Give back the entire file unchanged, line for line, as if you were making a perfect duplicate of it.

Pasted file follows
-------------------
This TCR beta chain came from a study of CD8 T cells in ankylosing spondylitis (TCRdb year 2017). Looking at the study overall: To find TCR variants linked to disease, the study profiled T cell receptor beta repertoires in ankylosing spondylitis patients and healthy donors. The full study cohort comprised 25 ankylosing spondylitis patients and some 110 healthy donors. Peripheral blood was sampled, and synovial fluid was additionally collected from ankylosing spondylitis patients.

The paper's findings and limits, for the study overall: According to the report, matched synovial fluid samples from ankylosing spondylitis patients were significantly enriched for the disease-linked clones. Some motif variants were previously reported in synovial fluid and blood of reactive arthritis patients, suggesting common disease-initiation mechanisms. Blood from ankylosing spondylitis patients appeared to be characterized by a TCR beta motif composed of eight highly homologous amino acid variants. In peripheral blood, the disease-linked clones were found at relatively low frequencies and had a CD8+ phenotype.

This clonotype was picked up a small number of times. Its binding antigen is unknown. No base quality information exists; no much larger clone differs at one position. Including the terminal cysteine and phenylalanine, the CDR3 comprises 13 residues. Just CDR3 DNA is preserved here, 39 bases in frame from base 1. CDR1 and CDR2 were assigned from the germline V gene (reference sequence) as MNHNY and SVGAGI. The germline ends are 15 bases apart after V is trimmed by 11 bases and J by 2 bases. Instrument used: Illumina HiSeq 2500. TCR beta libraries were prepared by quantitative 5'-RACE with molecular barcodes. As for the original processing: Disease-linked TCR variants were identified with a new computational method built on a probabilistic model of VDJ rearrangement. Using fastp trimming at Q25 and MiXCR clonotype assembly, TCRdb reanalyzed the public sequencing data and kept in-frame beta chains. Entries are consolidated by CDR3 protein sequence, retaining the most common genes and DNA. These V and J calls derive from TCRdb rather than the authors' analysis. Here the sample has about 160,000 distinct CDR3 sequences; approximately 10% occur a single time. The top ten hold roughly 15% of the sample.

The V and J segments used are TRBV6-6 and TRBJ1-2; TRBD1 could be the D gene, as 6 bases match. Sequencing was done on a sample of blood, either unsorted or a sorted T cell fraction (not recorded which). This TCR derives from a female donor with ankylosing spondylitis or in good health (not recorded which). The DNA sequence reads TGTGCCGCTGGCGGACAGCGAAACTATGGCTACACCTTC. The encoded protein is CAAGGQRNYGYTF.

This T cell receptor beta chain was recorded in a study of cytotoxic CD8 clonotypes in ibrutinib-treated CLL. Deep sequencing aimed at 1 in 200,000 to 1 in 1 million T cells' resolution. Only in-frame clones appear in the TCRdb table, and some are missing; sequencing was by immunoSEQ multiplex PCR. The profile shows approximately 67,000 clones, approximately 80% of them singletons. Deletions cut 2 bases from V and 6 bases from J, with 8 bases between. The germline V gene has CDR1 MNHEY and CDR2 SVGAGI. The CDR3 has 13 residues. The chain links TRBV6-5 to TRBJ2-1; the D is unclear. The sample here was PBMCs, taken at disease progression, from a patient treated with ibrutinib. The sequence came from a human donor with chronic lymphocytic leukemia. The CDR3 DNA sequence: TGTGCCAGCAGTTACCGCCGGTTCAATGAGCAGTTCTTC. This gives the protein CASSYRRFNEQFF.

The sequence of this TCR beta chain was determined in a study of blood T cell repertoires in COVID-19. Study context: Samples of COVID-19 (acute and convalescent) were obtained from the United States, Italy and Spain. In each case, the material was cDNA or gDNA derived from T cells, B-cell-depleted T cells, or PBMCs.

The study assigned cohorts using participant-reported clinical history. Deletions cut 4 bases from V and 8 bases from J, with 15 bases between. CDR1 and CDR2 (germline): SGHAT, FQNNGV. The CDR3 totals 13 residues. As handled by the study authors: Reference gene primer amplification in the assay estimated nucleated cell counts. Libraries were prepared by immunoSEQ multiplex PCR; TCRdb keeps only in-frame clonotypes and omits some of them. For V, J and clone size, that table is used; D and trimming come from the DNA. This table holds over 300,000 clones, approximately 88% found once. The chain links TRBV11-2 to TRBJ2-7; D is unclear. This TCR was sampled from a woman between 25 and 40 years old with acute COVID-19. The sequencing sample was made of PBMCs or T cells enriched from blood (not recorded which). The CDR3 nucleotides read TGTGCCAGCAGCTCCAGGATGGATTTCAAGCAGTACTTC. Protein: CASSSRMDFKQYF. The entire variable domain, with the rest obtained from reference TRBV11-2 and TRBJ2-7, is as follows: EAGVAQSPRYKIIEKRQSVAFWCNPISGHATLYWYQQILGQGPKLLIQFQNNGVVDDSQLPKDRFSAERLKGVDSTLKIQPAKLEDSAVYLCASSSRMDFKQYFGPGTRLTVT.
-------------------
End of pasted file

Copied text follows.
This TCR beta chain came from a study of CD8 T cells in ankylosing spondylitis (TCRdb year 2017). Looking at the study overall: To find TCR variants linked to disease, the study profiled T cell receptor beta repertoires in ankylosing spondylitis patients and healthy donors. The full study cohort comprised 25 ankylosing spondylitis patients and some 110 healthy donors. Peripheral blood was sampled, and synovial fluid was additionally collected from ankylosing spondylitis patients.

The paper's findings and limits, for the study overall: According to the report, matched synovial fluid samples from ankylosing spondylitis patients were significantly enriched for the disease-linked clones. Some motif variants were previously reported in synovial fluid and blood of reactive arthritis patients, suggesting common disease-initiation mechanisms. Blood from ankylosing spondylitis patients appeared to be characterized by a TCR beta motif composed of eight highly homologous amino acid variants. In peripheral blood, the disease-linked clones were found at relatively low frequencies and had a CD8+ phenotype.

This clonotype was picked up a small number of times. Its binding antigen is unknown. No base quality information exists; no much larger clone differs at one position. Including the terminal cysteine and phenylalanine, the CDR3 comprises 13 residues. Just CDR3 DNA is preserved here, 39 bases in frame from base 1. CDR1 and CDR2 were assigned from the germline V gene (reference sequence) as MNHNY and SVGAGI. The germline ends are 15 bases apart after V is trimmed by 11 bases and J by 2 bases. Instrument used: Illumina HiSeq 2500. TCR beta libraries were prepared by quantitative 5'-RACE with molecular barcodes. As for the original processing: Disease-linked TCR variants were identified with a new computational method built on a probabilistic model of VDJ rearrangement. Using fastp trimming at Q25 and MiXCR clonotype assembly, TCRdb reanalyzed the public sequencing data and kept in-frame beta chains. Entries are consolidated by CDR3 protein sequence, retaining the most common genes and DNA. These V and J calls derive from TCRdb rather than the authors' analysis. Here the sample has about 160,000 distinct CDR3 sequences; approximately 10% occur a single time. The top ten hold roughly 15% of the sample.

The V and J segments used are TRBV6-6 and TRBJ1-2; TRBD1 could be the D gene, as 6 bases match. Sequencing was done on a sample of blood, either unsorted or a sorted T cell fraction (not recorded which). This TCR derives from a female donor with ankylosing spondylitis or in good health (not recorded which). The DNA sequence reads TGTGCCGCTGGCGGACAGCGAAACTATGGCTACACCTTC. The encoded protein is CAAGGQRNYGYTF.

This T cell receptor beta chain was recorded in a study of cytotoxic CD8 clonotypes in ibrutinib-treated CLL. Deep sequencing aimed at 1 in 200,000 to 1 in 1 million T cells' resolution. Only in-frame clones appear in the TCRdb table, and some are missing; sequencing was by immunoSEQ multiplex PCR. The profile shows approximately 67,000 clones, approximately 80% of them singletons. Deletions cut 2 bases from V and 6 bases from J, with 8 bases between. The germline V gene has CDR1 MNHEY and CDR2 SVGAGI. The CDR3 has 13 residues. The chain links TRBV6-5 to TRBJ2-1; the D is unclear. The sample here was PBMCs, taken at disease progression, from a patient treated with ibrutinib. The sequence came from a human donor with chronic lymphocytic leukemia. The CDR3 DNA sequence: TGTGCCAGCAGTTACCGCCGGTTCAATGAGCAGTTCTTC. This gives the protein CASSYRRFNEQFF.

The sequence of this TCR beta chain was determined in a study of blood T cell repertoires in COVID-19. Study context: Samples of COVID-19 (acute and convalescent) were obtained from the United States, Italy and Spain. In each case, the material was cDNA or gDNA derived from T cells, B-cell-depleted T cells, or PBMCs.

The study assigned cohorts using participant-reported clinical history. Deletions cut 4 bases from V and 8 bases from J, with 15 bases between. CDR1 and CDR2 (germline): SGHAT, FQNNGV. The CDR3 totals 13 residues. As handled by the study authors: Reference gene primer amplification in the assay estimated nucleated cell counts. Libraries were prepared by immunoSEQ multiplex PCR; TCRdb keeps only in-frame clonotypes and omits some of them. For V, J and clone size, that table is used; D and trimming come from the DNA. This table holds over 300,000 clones, approximately 88% found once. The chain links TRBV11-2 to TRBJ2-7; D is unclear. This TCR was sampled from a woman between 25 and 40 years old with acute COVID-19. The sequencing sample was made of PBMCs or T cells enriched from blood (not recorded which). The CDR3 nucleotides read TGTGCCAGCAGCTCCAGGATGGATTTCAAGCAGTACTTC. Protein: CASSSRMDFKQYF. The entire variable domain, with the rest obtained from reference TRBV11-2 and TRBJ2-7, is as follows: EAGVAQSPRYKIIEKRQSVAFWCNPISGHATLYWYQQILGQGPKLLIQFQNNGVVDDSQLPKDRFSAERLKGVDSTLKIQPAKLEDSAVYLCASSSRMDFKQYFGPGTRLTVT.